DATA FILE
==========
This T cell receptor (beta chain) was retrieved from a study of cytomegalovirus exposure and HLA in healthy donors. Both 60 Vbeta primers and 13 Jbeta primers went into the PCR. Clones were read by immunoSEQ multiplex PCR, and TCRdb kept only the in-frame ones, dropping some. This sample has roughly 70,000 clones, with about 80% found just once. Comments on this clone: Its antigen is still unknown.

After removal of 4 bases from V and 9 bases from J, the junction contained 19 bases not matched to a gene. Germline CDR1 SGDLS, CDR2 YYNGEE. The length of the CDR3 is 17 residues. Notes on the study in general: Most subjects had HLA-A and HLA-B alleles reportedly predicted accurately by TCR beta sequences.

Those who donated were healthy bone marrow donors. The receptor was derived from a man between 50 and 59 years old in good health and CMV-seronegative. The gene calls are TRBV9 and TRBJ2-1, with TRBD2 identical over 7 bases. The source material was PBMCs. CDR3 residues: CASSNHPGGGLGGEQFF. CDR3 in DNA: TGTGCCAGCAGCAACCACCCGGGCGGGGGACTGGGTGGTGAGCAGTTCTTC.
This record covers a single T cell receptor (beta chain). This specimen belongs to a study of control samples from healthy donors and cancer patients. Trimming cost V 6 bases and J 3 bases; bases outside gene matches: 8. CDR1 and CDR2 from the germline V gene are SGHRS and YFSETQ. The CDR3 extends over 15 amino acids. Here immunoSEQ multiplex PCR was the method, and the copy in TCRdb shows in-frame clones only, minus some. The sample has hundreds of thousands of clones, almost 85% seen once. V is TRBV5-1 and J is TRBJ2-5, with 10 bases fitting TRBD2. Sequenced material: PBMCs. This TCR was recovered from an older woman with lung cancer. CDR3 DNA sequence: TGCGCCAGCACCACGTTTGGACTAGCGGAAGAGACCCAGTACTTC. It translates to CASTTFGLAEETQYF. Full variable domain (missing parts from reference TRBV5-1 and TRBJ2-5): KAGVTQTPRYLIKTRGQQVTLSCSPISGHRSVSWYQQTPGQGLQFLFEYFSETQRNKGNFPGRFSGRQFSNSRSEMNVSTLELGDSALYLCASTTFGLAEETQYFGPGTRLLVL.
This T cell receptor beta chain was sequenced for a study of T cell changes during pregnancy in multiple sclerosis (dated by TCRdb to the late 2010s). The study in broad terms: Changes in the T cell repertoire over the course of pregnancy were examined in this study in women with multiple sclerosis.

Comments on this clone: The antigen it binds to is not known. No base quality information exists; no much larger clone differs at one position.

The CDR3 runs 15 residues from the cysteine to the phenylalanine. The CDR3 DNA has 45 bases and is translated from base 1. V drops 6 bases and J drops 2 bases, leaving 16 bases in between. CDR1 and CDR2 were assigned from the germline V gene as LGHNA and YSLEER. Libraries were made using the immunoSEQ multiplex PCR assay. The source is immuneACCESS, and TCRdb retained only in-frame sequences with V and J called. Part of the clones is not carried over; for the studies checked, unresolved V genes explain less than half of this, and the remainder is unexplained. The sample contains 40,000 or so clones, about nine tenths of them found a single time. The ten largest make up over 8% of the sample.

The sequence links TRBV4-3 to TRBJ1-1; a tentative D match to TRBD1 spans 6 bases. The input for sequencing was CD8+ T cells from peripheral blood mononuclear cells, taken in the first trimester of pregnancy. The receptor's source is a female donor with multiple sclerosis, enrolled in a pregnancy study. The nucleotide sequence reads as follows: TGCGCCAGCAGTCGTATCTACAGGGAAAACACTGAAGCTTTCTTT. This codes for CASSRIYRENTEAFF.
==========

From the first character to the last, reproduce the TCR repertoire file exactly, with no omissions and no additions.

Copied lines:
This T cell receptor (beta chain) was retrieved from a study of cytomegalovirus exposure and HLA in healthy donors. Both 60 Vbeta primers and 13 Jbeta primers went into the PCR. Clones were read by immunoSEQ multiplex PCR, and TCRdb kept only the in-frame ones, dropping some. This sample has roughly 70,000 clones, with about 80% found just once. Comments on this clone: Its antigen is still unknown.

After removal of 4 bases from V and 9 bases from J, the junction contained 19 bases not matched to a gene. Germline CDR1 SGDLS, CDR2 YYNGEE. The length of the CDR3 is 17 residues. Notes on the study in general: Most subjects had HLA-A and HLA-B alleles reportedly predicted accurately by TCR beta sequences.

Those who donated were healthy bone marrow donors. The receptor was derived from a man between 50 and 59 years old in good health and CMV-seronegative. The gene calls are TRBV9 and TRBJ2-1, with TRBD2 identical over 7 bases. The source material was PBMCs. CDR3 residues: CASSNHPGGGLGGEQFF. CDR3 in DNA: TGTGCCAGCAGCAACCACCCGGGCGGGGGACTGGGTGGTGAGCAGTTCTTC.
This record covers a single T cell receptor (beta chain). This specimen belongs to a study of control samples from healthy donors and cancer patients. Trimming cost V 6 bases and J 3 bases; bases outside gene matches: 8. CDR1 and CDR2 from the germline V gene are SGHRS and YFSETQ. The CDR3 extends over 15 amino acids. Here immunoSEQ multiplex PCR was the method, and the copy in TCRdb shows in-frame clones only, minus some. The sample has hundreds of thousands of clones, almost 85% seen once. V is TRBV5-1 and J is TRBJ2-5, with 10 bases fitting TRBD2. Sequenced material: PBMCs. This TCR was recovered from an older woman with lung cancer. CDR3 DNA sequence: TGCGCCAGCACCACGTTTGGACTAGCGGAAGAGACCCAGTACTTC. It translates to CASTTFGLAEETQYF. Full variable domain (missing parts from reference TRBV5-1 and TRBJ2-5): KAGVTQTPRYLIKTRGQQVTLSCSPISGHRSVSWYQQTPGQGLQFLFEYFSETQRNKGNFPGRFSGRQFSNSRSEMNVSTLELGDSALYLCASTTFGLAEETQYFGPGTRLLVL.
This T cell receptor beta chain was sequenced for a study of T cell changes during pregnancy in multiple sclerosis (dated by TCRdb to the late 2010s). The study in broad terms: Changes in the T cell repertoire over the course of pregnancy were examined in this study in women with multiple sclerosis.

Comments on this clone: The antigen it binds to is not known. No base quality information exists; no much larger clone differs at one position.

The CDR3 runs 15 residues from the cysteine to the phenylalanine. The CDR3 DNA has 45 bases and is translated from base 1. V drops 6 bases and J drops 2 bases, leaving 16 bases in between. CDR1 and CDR2 were assigned from the germline V gene as LGHNA and YSLEER. Libraries were made using the immunoSEQ multiplex PCR assay. The source is immuneACCESS, and TCRdb retained only in-frame sequences with V and J called. Part of the clones is not carried over; for the studies checked, unresolved V genes explain less than half of this, and the remainder is unexplained. The sample contains 40,000 or so clones, about nine tenths of them found a single time. The ten largest make up over 8% of the sample.

The sequence links TRBV4-3 to TRBJ1-1; a tentative D match to TRBD1 spans 6 bases. The input for sequencing was CD8+ T cells from peripheral blood mononuclear cells, taken in the first trimester of pregnancy. The receptor's source is a female donor with multiple sclerosis, enrolled in a pregnancy study. The nucleotide sequence reads as follows: TGCGCCAGCAGTCGTATCTACAGGGAAAACACTGAAGCTTTCTTT. This codes for CASSRIYRENTEAFF.